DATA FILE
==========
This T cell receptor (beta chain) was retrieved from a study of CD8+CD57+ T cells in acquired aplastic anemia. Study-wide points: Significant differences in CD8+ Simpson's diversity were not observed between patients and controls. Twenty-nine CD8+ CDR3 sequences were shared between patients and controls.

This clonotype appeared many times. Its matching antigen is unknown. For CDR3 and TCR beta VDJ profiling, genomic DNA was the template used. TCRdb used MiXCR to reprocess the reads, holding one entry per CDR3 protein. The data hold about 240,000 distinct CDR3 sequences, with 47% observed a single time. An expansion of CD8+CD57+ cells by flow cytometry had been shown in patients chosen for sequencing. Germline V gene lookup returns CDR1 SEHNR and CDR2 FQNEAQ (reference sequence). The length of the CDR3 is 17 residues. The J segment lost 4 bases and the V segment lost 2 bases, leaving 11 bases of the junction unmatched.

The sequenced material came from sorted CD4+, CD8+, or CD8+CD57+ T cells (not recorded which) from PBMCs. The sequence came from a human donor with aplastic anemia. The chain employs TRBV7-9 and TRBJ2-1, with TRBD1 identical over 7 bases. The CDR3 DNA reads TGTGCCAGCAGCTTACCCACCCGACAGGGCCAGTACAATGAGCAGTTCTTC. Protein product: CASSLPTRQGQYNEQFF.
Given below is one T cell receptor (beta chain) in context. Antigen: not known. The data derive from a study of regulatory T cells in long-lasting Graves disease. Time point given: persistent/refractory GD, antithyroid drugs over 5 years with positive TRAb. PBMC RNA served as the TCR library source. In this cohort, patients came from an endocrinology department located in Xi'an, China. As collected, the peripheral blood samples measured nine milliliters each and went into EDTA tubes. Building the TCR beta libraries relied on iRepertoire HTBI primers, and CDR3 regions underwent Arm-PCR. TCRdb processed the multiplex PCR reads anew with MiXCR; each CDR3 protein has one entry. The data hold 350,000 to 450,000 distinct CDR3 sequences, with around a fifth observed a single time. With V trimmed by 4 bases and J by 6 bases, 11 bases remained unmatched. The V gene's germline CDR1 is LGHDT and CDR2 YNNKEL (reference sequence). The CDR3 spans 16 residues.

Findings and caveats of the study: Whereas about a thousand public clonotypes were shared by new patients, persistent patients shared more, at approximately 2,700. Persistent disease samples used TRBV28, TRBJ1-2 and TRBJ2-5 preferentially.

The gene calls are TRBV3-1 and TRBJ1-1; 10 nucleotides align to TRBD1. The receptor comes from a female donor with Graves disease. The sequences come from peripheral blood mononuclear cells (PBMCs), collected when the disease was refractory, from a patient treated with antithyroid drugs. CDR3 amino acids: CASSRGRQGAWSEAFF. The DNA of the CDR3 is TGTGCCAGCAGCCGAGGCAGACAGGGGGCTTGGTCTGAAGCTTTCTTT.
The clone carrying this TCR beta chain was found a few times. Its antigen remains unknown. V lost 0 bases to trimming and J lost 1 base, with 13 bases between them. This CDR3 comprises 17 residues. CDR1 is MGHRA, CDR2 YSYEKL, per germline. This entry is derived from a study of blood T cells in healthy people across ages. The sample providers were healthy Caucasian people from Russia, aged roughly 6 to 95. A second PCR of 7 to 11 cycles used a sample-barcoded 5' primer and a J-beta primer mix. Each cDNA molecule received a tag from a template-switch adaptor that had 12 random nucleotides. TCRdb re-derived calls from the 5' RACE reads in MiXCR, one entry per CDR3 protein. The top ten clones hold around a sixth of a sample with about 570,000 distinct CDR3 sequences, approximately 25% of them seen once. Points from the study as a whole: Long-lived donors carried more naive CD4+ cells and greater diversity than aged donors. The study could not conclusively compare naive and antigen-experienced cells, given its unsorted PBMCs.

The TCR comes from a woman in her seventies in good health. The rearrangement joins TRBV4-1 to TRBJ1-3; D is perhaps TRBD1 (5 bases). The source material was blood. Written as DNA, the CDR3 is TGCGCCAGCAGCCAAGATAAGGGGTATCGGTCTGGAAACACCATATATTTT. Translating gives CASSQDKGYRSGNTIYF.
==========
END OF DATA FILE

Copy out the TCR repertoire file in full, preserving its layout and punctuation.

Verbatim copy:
This T cell receptor (beta chain) was retrieved from a study of CD8+CD57+ T cells in acquired aplastic anemia. Study-wide points: Significant differences in CD8+ Simpson's diversity were not observed between patients and controls. Twenty-nine CD8+ CDR3 sequences were shared between patients and controls.

This clonotype appeared many times. Its matching antigen is unknown. For CDR3 and TCR beta VDJ profiling, genomic DNA was the template used. TCRdb used MiXCR to reprocess the reads, holding one entry per CDR3 protein. The data hold about 240,000 distinct CDR3 sequences, with 47% observed a single time. An expansion of CD8+CD57+ cells by flow cytometry had been shown in patients chosen for sequencing. Germline V gene lookup returns CDR1 SEHNR and CDR2 FQNEAQ (reference sequence). The length of the CDR3 is 17 residues. The J segment lost 4 bases and the V segment lost 2 bases, leaving 11 bases of the junction unmatched.

The sequenced material came from sorted CD4+, CD8+, or CD8+CD57+ T cells (not recorded which) from PBMCs. The sequence came from a human donor with aplastic anemia. The chain employs TRBV7-9 and TRBJ2-1, with TRBD1 identical over 7 bases. The CDR3 DNA reads TGTGCCAGCAGCTTACCCACCCGACAGGGCCAGTACAATGAGCAGTTCTTC. Protein product: CASSLPTRQGQYNEQFF.
Given below is one T cell receptor (beta chain) in context. Antigen: not known. The data derive from a study of regulatory T cells in long-lasting Graves disease. Time point given: persistent/refractory GD, antithyroid drugs over 5 years with positive TRAb. PBMC RNA served as the TCR library source. In this cohort, patients came from an endocrinology department located in Xi'an, China. As collected, the peripheral blood samples measured nine milliliters each and went into EDTA tubes. Building the TCR beta libraries relied on iRepertoire HTBI primers, and CDR3 regions underwent Arm-PCR. TCRdb processed the multiplex PCR reads anew with MiXCR; each CDR3 protein has one entry. The data hold 350,000 to 450,000 distinct CDR3 sequences, with around a fifth observed a single time. With V trimmed by 4 bases and J by 6 bases, 11 bases remained unmatched. The V gene's germline CDR1 is LGHDT and CDR2 YNNKEL (reference sequence). The CDR3 spans 16 residues.

Findings and caveats of the study: Whereas about a thousand public clonotypes were shared by new patients, persistent patients shared more, at approximately 2,700. Persistent disease samples used TRBV28, TRBJ1-2 and TRBJ2-5 preferentially.

The gene calls are TRBV3-1 and TRBJ1-1; 10 nucleotides align to TRBD1. The receptor comes from a female donor with Graves disease. The sequences come from peripheral blood mononuclear cells (PBMCs), collected when the disease was refractory, from a patient treated with antithyroid drugs. CDR3 amino acids: CASSRGRQGAWSEAFF. The DNA of the CDR3 is TGTGCCAGCAGCCGAGGCAGACAGGGGGCTTGGTCTGAAGCTTTCTTT.
The clone carrying this TCR beta chain was found a few times. Its antigen remains unknown. V lost 0 bases to trimming and J lost 1 base, with 13 bases between them. This CDR3 comprises 17 residues. CDR1 is MGHRA, CDR2 YSYEKL, per germline. This entry is derived from a study of blood T cells in healthy people across ages. The sample providers were healthy Caucasian people from Russia, aged roughly 6 to 95. A second PCR of 7 to 11 cycles used a sample-barcoded 5' primer and a J-beta primer mix. Each cDNA molecule received a tag from a template-switch adaptor that had 12 random nucleotides. TCRdb re-derived calls from the 5' RACE reads in MiXCR, one entry per CDR3 protein. The top ten clones hold around a sixth of a sample with about 570,000 distinct CDR3 sequences, approximately 25% of them seen once. Points from the study as a whole: Long-lived donors carried more naive CD4+ cells and greater diversity than aged donors. The study could not conclusively compare naive and antigen-experienced cells, given its unsorted PBMCs.

The TCR comes from a woman in her seventies in good health. The rearrangement joins TRBV4-1 to TRBJ1-3; D is perhaps TRBD1 (5 bases). The source material was blood. Written as DNA, the CDR3 is TGCGCCAGCAGCCAAGATAAGGGGTATCGGTCTGGAAACACCATATATTTT. Translating gives CASSQDKGYRSGNTIYF.